Another fortunate incidence of the young spitta’s hip-hop origin story is that the YouTube beat he jacked for “MPR” came from an East London producer named 808 Melo. Pop liked it so much, he took a few more of Melo’s beats as he kept recording new material. After Pop’s manager DMed Melo about paying him for the beat they used on “Flexin’,” the producer dug into the rapper’s YouTube account and heard his handiwork all over it. Instead of being pissed off about the unauthorized usage, he realized this was an opportunity and the two have since built a fruitful creative partnership, with Melo producing every song on last summer’s Meet the Woo, Vol. 1 EP. Pop has brought Melo out to New York twice to record new tracks in the studio. “Man, we got a whole clip, like 100 rounds,” Pop Smoke says of the results from these sessions.
Just like Pop Smoke, Melo is in his early 20s and only recently started pursuing music as a career. Before that, he was trying to get his degree in graphic design from the University of Greenwich. “My style is jumpy, it’s dark,” Melo breaks down of their collaborative styles. “[Pop’s] got that deep voice that complements the beats. This is a new feel for drill music.” Pop reiterates this idea when discussing what’s come from their unexpected pairing. “New York didn’t have that. It hit them a different way,” he shares. “Who don’t like new stuff? Everybody likes new stuff. New clothes, new shoes. Everybody loves that shit.”
During his speedy up-rise, Pop Smoke has ignored the conventions of what a hot rapper is supposed to do. Though stars Nicki Minaj, French Montana and Skepta all jumped on “Welcome to the Party” remixes, Pop hasn’t flooded the market with his own guest verses. As of now, the only place you’ll find Pop Smoke is on a Pop Smoke track. “If I get on your song, I really fuck with you,” he says. “I don’t really fuck with niggas. You know why? Because people are fake.” He’s also been stingy about sharing space on his own cuts. Meet the Woo is noticeably a solo mission, but Pop reveals that its upcoming sequel will include other artists, like the Bronx’s Lil Tjay, who appears on the ominous single “War.”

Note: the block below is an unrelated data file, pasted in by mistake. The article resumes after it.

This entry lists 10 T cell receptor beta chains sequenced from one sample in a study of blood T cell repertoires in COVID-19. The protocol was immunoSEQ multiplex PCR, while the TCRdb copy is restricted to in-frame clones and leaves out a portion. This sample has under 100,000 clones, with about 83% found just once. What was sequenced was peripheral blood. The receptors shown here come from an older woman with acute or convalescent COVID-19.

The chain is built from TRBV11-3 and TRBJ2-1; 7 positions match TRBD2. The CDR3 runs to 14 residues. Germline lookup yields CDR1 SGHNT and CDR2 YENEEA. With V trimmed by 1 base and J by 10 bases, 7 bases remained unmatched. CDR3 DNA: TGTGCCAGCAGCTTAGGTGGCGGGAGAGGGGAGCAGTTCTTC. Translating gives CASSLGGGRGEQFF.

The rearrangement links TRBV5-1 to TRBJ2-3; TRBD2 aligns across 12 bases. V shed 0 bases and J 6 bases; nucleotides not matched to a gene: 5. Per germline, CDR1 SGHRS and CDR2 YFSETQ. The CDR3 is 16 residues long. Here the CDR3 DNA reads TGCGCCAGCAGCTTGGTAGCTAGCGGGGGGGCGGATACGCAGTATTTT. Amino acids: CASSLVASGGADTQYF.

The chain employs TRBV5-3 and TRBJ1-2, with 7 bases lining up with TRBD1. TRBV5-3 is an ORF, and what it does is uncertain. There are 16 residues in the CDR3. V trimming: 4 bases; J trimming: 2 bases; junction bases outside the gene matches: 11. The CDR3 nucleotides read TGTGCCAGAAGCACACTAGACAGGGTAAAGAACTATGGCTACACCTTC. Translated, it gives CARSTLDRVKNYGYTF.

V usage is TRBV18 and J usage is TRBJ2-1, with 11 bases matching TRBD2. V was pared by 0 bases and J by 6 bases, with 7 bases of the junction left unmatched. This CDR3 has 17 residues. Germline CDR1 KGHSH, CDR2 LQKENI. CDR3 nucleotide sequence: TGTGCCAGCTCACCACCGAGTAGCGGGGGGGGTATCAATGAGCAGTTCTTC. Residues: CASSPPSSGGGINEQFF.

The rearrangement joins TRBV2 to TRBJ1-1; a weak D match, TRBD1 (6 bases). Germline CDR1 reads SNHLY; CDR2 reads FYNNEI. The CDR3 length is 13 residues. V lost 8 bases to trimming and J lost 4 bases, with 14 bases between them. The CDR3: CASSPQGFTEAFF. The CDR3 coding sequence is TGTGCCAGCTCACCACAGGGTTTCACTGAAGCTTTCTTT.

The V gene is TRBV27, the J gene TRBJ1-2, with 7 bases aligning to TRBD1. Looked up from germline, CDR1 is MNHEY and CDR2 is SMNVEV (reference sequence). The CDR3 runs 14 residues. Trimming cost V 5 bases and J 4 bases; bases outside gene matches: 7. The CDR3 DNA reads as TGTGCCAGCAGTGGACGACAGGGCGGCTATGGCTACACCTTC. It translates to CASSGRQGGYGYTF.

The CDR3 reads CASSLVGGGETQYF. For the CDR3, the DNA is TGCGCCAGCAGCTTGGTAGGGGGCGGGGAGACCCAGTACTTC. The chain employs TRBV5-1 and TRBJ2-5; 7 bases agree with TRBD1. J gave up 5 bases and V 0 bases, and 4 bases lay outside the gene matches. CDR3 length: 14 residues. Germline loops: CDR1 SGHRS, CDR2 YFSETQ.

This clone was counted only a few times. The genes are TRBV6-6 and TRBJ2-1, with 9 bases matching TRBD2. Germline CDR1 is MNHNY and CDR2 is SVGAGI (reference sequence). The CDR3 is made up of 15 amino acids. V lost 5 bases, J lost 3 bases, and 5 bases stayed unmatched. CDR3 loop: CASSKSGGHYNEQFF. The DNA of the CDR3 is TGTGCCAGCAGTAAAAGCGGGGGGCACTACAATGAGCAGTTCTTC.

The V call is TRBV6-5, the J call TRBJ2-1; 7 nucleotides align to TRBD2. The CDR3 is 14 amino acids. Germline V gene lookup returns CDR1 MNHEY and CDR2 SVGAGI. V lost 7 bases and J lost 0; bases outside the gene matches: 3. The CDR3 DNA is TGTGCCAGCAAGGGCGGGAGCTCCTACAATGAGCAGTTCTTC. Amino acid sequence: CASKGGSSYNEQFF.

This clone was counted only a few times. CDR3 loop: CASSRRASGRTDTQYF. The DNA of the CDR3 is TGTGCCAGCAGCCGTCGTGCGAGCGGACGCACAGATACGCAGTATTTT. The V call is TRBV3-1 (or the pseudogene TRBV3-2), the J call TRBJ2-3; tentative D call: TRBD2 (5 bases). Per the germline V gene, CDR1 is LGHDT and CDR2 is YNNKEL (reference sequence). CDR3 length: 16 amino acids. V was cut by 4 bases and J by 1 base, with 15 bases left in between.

Pop’s online existence is relatively minimal. Unlike other rappers, he’s not constantly in promo mode on social media or up in his IG Stories showing shit that probably shouldn’t be made public. “I fuck with the internet, it just don’t control my life,” he maintains. “There’s certain shit that the internet don’t gotta see.”
Meanwhile, the artist’s history has had consequences in his current career. In October, the New York Police Department requested that Rolling Loud remove him and four other local New York rappers from the lineup when the festival came to Citi Field in Queens. In the NYPD’s letter to the show’s organizers, Assistant Chief Martin Morales wrote, “The above listed performers have been affiliated with recent acts of violence citywide. The New York City Police Department believes if these individuals are allowed to perform, there will be a higher risk of violence.” Rolling Loud complied, claiming that the event wouldn’t be able to return to New York in the future if they didn’t heed the request. Speaking about the incident a month later, Pop tries to brush the whole thing off. “I’m not a gang leader, I’m not a gang banger,” he says. “I’m none of that. I’m a dog, the woo. That’s it. An artist.”